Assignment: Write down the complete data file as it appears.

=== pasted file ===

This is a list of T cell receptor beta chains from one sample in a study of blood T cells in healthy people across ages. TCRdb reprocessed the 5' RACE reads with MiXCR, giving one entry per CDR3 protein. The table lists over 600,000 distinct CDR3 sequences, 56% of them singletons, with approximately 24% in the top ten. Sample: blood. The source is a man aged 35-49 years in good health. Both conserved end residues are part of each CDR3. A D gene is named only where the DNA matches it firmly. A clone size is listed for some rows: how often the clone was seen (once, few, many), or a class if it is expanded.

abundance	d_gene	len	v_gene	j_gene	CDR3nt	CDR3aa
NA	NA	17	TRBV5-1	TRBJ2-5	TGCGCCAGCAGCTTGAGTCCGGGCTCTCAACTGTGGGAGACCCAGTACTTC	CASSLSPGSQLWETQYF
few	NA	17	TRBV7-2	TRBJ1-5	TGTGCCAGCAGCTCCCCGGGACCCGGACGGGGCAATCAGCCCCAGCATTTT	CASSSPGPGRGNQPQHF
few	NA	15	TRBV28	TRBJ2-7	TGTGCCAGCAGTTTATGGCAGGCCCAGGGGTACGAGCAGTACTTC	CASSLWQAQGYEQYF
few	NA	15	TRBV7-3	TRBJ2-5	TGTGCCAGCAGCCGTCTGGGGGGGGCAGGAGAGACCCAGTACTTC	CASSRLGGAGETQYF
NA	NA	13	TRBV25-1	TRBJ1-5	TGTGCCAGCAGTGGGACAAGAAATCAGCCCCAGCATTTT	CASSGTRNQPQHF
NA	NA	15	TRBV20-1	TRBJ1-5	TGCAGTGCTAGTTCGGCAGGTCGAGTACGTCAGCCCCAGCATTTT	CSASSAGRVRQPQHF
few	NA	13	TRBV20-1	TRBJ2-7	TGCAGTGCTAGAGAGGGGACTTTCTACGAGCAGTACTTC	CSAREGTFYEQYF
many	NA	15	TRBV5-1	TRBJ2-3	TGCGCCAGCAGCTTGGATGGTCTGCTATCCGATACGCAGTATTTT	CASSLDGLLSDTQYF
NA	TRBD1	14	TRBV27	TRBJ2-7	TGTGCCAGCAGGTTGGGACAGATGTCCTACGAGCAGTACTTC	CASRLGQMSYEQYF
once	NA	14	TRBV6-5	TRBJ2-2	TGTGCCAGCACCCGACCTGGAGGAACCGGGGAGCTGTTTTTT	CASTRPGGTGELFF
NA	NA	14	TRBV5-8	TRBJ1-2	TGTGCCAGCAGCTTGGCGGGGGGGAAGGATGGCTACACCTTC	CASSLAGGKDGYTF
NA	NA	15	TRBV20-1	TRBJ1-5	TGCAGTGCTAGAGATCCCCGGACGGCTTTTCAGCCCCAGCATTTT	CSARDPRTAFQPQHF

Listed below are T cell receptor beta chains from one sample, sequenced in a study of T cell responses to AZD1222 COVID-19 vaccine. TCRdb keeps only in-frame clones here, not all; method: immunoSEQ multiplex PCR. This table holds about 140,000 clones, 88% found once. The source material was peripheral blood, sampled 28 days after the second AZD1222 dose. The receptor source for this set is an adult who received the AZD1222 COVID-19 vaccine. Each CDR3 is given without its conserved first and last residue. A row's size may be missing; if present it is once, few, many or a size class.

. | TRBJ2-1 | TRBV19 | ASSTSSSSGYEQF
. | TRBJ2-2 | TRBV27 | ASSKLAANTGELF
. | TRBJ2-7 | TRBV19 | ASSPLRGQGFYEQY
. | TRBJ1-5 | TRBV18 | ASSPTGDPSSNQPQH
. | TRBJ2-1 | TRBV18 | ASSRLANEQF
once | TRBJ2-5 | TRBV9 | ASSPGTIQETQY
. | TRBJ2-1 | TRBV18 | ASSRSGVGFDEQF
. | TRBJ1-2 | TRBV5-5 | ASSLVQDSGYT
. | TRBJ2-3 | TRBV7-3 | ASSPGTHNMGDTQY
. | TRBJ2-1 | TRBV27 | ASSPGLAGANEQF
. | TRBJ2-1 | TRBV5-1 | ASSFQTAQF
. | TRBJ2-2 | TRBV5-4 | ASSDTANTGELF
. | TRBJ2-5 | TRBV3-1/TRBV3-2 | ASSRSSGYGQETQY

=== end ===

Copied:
This is a list of T cell receptor beta chains from one sample in a study of blood T cells in healthy people across ages. TCRdb reprocessed the 5' RACE reads with MiXCR, giving one entry per CDR3 protein. The table lists over 600,000 distinct CDR3 sequences, 56% of them singletons, with approximately 24% in the top ten. Sample: blood. The source is a man aged 35-49 years in good health. Both conserved end residues are part of each CDR3. A D gene is named only where the DNA matches it firmly. A clone size is listed for some rows: how often the clone was seen (once, few, many), or a class if it is expanded.

abundance	d_gene	len	v_gene	j_gene	CDR3nt	CDR3aa
NA	NA	17	TRBV5-1	TRBJ2-5	TGCGCCAGCAGCTTGAGTCCGGGCTCTCAACTGTGGGAGACCCAGTACTTC	CASSLSPGSQLWETQYF
few	NA	17	TRBV7-2	TRBJ1-5	TGTGCCAGCAGCTCCCCGGGACCCGGACGGGGCAATCAGCCCCAGCATTTT	CASSSPGPGRGNQPQHF
few	NA	15	TRBV28	TRBJ2-7	TGTGCCAGCAGTTTATGGCAGGCCCAGGGGTACGAGCAGTACTTC	CASSLWQAQGYEQYF
few	NA	15	TRBV7-3	TRBJ2-5	TGTGCCAGCAGCCGTCTGGGGGGGGCAGGAGAGACCCAGTACTTC	CASSRLGGAGETQYF
NA	NA	13	TRBV25-1	TRBJ1-5	TGTGCCAGCAGTGGGACAAGAAATCAGCCCCAGCATTTT	CASSGTRNQPQHF
NA	NA	15	TRBV20-1	TRBJ1-5	TGCAGTGCTAGTTCGGCAGGTCGAGTACGTCAGCCCCAGCATTTT	CSASSAGRVRQPQHF
few	NA	13	TRBV20-1	TRBJ2-7	TGCAGTGCTAGAGAGGGGACTTTCTACGAGCAGTACTTC	CSAREGTFYEQYF
many	NA	15	TRBV5-1	TRBJ2-3	TGCGCCAGCAGCTTGGATGGTCTGCTATCCGATACGCAGTATTTT	CASSLDGLLSDTQYF
NA	TRBD1	14	TRBV27	TRBJ2-7	TGTGCCAGCAGGTTGGGACAGATGTCCTACGAGCAGTACTTC	CASRLGQMSYEQYF
once	NA	14	TRBV6-5	TRBJ2-2	TGTGCCAGCACCCGACCTGGAGGAACCGGGGAGCTGTTTTTT	CASTRPGGTGELFF
NA	NA	14	TRBV5-8	TRBJ1-2	TGTGCCAGCAGCTTGGCGGGGGGGAAGGATGGCTACACCTTC	CASSLAGGKDGYTF
NA	NA	15	TRBV20-1	TRBJ1-5	TGCAGTGCTAGAGATCCCCGGACGGCTTTTCAGCCCCAGCATTTT	CSARDPRTAFQPQHF

Listed below are T cell receptor beta chains from one sample, sequenced in a study of T cell responses to AZD1222 COVID-19 vaccine. TCRdb keeps only in-frame clones here, not all; method: immunoSEQ multiplex PCR. This table holds about 140,000 clones, 88% found once. The source material was peripheral blood, sampled 28 days after the second AZD1222 dose. The receptor source for this set is an adult who received the AZD1222 COVID-19 vaccine. Each CDR3 is given without its conserved first and last residue. A row's size may be missing; if present it is once, few, many or a size class.

. | TRBJ2-1 | TRBV19 | ASSTSSSSGYEQF
. | TRBJ2-2 | TRBV27 | ASSKLAANTGELF
. | TRBJ2-7 | TRBV19 | ASSPLRGQGFYEQY
. | TRBJ1-5 | TRBV18 | ASSPTGDPSSNQPQH
. | TRBJ2-1 | TRBV18 | ASSRLANEQF
once | TRBJ2-5 | TRBV9 | ASSPGTIQETQY
. | TRBJ2-1 | TRBV18 | ASSRSGVGFDEQF
. | TRBJ1-2 | TRBV5-5 | ASSLVQDSGYT
. | TRBJ2-3 | TRBV7-3 | ASSPGTHNMGDTQY
. | TRBJ2-1 | TRBV27 | ASSPGLAGANEQF
. | TRBJ2-1 | TRBV5-1 | ASSFQTAQF
. | TRBJ2-2 | TRBV5-4 | ASSDTANTGELF
. | TRBJ2-5 | TRBV3-1/TRBV3-2 | ASSRSSGYGQETQY